Wednesday, May 04, 2011

NEO CANDO Updates: Social and Economic Data - 04/11


NEO CANDO Updates: Social and Economic Data
April 2011

In this Update:
2010 Census Redistricting Data
2009-2010 CMSD Enrollment, Attendance and Proficiency Test Data
2006-2008 Birth Data
2009 HMDA Data

2010 Census Redistricting Data
The Census 2010 redistricting data are now available for the 17 NEO CANDO counties. Some census boundaries change from Census year to Census year. In order to compare data between the 2000 and 2010 Censuses, we used GIS techniques to put the 2010 Census data into 2000 census boundaries.  This is the same method we used to put the 1990 Census data into 2000 census boundaries.

Nine of the seventeen counties in NEO CANDO experienced total population decreases between 2000 and 2010 (Ashtabula, Columbiana, Cuyahoga, Erie, Mahoning, Richland, Stark, Summit, and Trumbull counties) and seven counties (Ashland, Geauga, Huron, Lake, Lorain, Portage and Wayne) experienced population gains.  Cuyahoga County, with a decrease of more than 8%, had the biggest drop and Medina County, with an increase of more than 14%, had the greatest population gain between 2000 and 2010.

The map below illustrates population changes in the minor civil divisions (cities and townships) of the seventeen NEO CANDO counties. For more information about total population changes in your community, visit (

2009-2010 CMSD Enrollment, Attendance and Proficiency Test Data
The 2009-2010 Cleveland Municipal School District (CMSD) Enrollment, Attendance and Proficiency Test data have been added to NEO CANDO.  The map below illustrates percent change in student enrollment by Cleveland Statistical Planning Areas (SPAs) from school years 2000-2001 to 2009-2010.
Enrollment data are from the Cleveland Metropolitan School District.  For more information about CMSD enrollment, attendance and proficiency test data, visit

2006-2008 Birth Data
The 2006-2008 birth data are now available.  We implemented several changes beginning with the 2006 Birth data.  Because of these changes, the data prior to 2006 may not be comparable to data for 2006 and later.

1)         In 2006 Ohio implemented the 2003 Revision of the US Standard Certificate of Birth, for more information see  Several indicators are affected by this change from the earlier 1989 Revision, including births with adequate prenatal care, prenatal care begun in first trimester, births with no prenatal care, and educational attainment of birth mothers.  Education: Categories for mother’s education were revised in 2006. Prior to 2006, mother’s education was categorized according to the number of years of school attended. Starting in 2006, revised categories do not provide number of years of education, but rather the highest degree attained. We re-classified the 2006 categories to make them comparable to the categories used previously. Prenatal Care: Beginning with data year 2006, substantive changes in both question wording and the sources for the prenatal care information based on the 2003 revision of the birth certificate have resulted in data that are not comparable with the previous 1989 revision that was in use through 2005. The wording of the prenatal care item was modified to ‘‘Date of first prenatal visit’’ from ‘‘Month prenatal care began.’’ In addition, the 2003 revision process resulted in recommendations that the prenatal care information be gathered from the prenatal care or medical records, whereas the 1989 revision did not recommend a source for these data.  These data elements also have significantly higher numbers of missing values in 2006 and 2007 compared to previous years.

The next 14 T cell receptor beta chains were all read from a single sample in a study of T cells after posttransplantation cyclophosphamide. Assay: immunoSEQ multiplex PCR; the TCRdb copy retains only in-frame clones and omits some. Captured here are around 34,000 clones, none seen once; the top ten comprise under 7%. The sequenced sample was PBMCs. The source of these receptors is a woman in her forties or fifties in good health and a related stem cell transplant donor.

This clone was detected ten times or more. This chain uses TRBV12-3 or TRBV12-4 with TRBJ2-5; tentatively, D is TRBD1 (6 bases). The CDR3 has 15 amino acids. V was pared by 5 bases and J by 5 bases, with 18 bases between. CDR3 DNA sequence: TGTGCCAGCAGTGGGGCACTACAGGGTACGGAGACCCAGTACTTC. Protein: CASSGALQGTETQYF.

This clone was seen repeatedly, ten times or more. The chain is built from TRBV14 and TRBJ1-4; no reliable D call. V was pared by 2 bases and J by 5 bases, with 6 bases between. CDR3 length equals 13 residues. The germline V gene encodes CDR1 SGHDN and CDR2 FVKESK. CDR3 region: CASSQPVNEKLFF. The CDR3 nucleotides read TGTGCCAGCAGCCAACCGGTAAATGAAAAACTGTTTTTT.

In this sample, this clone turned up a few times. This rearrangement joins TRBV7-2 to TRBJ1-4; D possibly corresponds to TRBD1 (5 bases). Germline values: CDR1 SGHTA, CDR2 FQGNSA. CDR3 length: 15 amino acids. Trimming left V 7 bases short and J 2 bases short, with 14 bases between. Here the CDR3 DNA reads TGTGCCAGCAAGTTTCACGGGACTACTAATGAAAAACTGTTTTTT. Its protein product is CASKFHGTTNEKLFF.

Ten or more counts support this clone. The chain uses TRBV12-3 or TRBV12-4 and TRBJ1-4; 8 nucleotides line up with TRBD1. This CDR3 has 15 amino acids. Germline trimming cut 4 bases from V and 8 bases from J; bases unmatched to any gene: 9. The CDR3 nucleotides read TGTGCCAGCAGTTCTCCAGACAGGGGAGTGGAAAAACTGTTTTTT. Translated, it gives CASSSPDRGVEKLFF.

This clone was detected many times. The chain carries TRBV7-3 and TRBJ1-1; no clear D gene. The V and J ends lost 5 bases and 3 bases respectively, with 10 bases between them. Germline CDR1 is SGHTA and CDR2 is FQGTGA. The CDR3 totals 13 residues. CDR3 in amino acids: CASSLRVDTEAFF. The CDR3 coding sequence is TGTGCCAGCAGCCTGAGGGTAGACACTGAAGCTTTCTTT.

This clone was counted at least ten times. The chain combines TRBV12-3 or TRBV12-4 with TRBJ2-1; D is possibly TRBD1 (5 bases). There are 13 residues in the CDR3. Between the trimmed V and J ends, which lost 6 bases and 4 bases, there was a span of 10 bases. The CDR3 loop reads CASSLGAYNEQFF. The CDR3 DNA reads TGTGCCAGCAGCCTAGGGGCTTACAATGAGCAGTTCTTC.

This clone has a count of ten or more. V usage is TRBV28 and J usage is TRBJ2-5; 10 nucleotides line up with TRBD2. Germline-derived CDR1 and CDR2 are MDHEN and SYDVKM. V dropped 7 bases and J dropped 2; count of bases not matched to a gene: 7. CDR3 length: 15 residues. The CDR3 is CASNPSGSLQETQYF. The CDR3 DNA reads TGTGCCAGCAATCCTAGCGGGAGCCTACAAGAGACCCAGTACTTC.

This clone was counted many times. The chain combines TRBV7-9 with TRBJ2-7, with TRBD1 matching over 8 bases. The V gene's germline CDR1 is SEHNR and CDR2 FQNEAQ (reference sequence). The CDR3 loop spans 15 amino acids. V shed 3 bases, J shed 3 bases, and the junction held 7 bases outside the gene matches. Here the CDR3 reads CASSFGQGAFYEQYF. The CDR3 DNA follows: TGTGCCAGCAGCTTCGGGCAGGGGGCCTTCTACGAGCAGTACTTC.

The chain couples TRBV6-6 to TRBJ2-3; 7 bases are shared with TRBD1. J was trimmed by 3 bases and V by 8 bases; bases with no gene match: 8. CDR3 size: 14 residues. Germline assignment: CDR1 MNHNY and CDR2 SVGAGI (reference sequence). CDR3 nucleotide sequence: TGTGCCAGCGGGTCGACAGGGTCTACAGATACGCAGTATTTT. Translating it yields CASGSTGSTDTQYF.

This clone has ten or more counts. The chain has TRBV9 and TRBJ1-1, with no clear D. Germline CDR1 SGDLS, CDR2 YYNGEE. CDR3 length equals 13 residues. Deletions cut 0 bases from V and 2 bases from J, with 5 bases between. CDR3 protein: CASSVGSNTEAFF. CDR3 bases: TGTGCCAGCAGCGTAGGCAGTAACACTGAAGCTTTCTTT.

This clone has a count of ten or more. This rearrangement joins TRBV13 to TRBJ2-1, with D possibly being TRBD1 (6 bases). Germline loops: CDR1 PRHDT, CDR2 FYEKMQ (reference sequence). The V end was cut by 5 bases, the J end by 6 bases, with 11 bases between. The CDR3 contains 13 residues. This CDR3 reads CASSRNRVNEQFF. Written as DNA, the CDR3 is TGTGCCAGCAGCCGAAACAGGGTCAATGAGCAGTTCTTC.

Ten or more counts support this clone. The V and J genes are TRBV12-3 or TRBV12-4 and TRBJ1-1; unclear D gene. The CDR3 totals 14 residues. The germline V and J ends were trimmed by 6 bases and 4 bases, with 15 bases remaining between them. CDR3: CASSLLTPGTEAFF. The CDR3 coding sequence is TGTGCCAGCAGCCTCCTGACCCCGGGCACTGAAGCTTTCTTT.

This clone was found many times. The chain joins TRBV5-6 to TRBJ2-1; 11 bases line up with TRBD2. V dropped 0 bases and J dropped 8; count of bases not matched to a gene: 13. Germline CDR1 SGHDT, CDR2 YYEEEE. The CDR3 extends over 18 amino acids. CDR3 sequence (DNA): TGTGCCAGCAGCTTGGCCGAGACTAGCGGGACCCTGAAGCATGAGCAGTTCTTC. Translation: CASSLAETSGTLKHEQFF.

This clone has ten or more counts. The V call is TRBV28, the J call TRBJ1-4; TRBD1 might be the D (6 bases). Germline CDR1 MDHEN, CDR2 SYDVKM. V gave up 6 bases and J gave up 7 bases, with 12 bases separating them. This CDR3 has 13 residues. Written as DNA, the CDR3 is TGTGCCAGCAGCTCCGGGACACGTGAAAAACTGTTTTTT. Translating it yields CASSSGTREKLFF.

2)      Premature Births:  Prior to 2006, we determined premature births based on the clinical estimate of gestational age of the newborn.  Beginning in 2006, we began using “combined estimate of gestation”, which is a combination of the calculated gestational age based on the reported date of last menstrual period, and if the calculated age is not available, then the clinical estimate is used.  The new method is more consistent with National Center for Health Statistics methods.

3)      Updated Geocoding:  Our geocoding methods were updated beginning with the 2006 data.  This may result in more complete counts by census tract, neighborhood, municipality, etc.  The overall county totals should not be affected by this change.

Birth Data are from Ohio Department of Health, Vital Statistics Division. The data are updated annually and are available for the 17 NEO CANDO counties from 1990-2008. For more information about birth data, visit

2009  HMDA Data
The 2009 HMDA data are available on NEO CANDO.  The Federal Reserve Board revised the rules for reporting price information on higher-priced loans.   Before October 1, 2009, home purchase loans with rate spread are those loans with an interest rate that is 3 percentage points higher (first-lien) or 5 percentage points higher (subordinate-lien) than the Treasury Security Yield.  Under the amended rule, for loan applications taken on or after October 1, 2009, interest rates are compared with the Average Prime Offer Rate (APOR) instead.   Lenders report the spread if the spread is equal to or greater than 1.5 percentage points for a first-lien loan or 3.5 percentage points for a subordinate-lien loan.  Thus, rate spread data for the latter part of 2009 are not comparable to prior years.  For more information about the HMDA data, visit